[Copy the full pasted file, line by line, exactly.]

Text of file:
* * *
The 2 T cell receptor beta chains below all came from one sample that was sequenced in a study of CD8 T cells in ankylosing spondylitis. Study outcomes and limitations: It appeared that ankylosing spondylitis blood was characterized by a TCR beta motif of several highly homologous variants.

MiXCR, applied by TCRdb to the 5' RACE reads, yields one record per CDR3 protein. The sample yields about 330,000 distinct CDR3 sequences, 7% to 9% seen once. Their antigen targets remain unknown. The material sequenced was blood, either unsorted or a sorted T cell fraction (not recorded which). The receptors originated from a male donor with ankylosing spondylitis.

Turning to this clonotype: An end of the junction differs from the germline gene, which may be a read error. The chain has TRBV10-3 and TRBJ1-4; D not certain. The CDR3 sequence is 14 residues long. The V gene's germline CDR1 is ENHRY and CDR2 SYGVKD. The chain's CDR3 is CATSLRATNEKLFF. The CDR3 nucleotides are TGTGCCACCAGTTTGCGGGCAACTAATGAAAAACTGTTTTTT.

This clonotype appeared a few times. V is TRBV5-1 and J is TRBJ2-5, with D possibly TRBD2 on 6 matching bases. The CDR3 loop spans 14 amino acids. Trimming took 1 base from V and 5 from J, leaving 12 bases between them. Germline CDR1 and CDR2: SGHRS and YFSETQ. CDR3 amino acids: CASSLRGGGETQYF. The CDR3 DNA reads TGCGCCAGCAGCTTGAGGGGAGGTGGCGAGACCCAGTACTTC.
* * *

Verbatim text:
The 2 T cell receptor beta chains below all came from one sample that was sequenced in a study of CD8 T cells in ankylosing spondylitis. Study outcomes and limitations: It appeared that ankylosing spondylitis blood was characterized by a TCR beta motif of several highly homologous variants.

MiXCR, applied by TCRdb to the 5' RACE reads, yields one record per CDR3 protein. The sample yields about 330,000 distinct CDR3 sequences, 7% to 9% seen once. Their antigen targets remain unknown. The material sequenced was blood, either unsorted or a sorted T cell fraction (not recorded which). The receptors originated from a male donor with ankylosing spondylitis.

Turning to this clonotype: An end of the junction differs from the germline gene, which may be a read error. The chain has TRBV10-3 and TRBJ1-4; D not certain. The CDR3 sequence is 14 residues long. The V gene's germline CDR1 is ENHRY and CDR2 SYGVKD. The chain's CDR3 is CATSLRATNEKLFF. The CDR3 nucleotides are TGTGCCACCAGTTTGCGGGCAACTAATGAAAAACTGTTTTTT.

This clonotype appeared a few times. V is TRBV5-1 and J is TRBJ2-5, with D possibly TRBD2 on 6 matching bases. The CDR3 loop spans 14 amino acids. Trimming took 1 base from V and 5 from J, leaving 12 bases between them. Germline CDR1 and CDR2: SGHRS and YFSETQ. CDR3 amino acids: CASSLRGGGETQYF. The CDR3 DNA reads TGCGCCAGCAGCTTGAGGGGAGGTGGCGAGACCCAGTACTTC.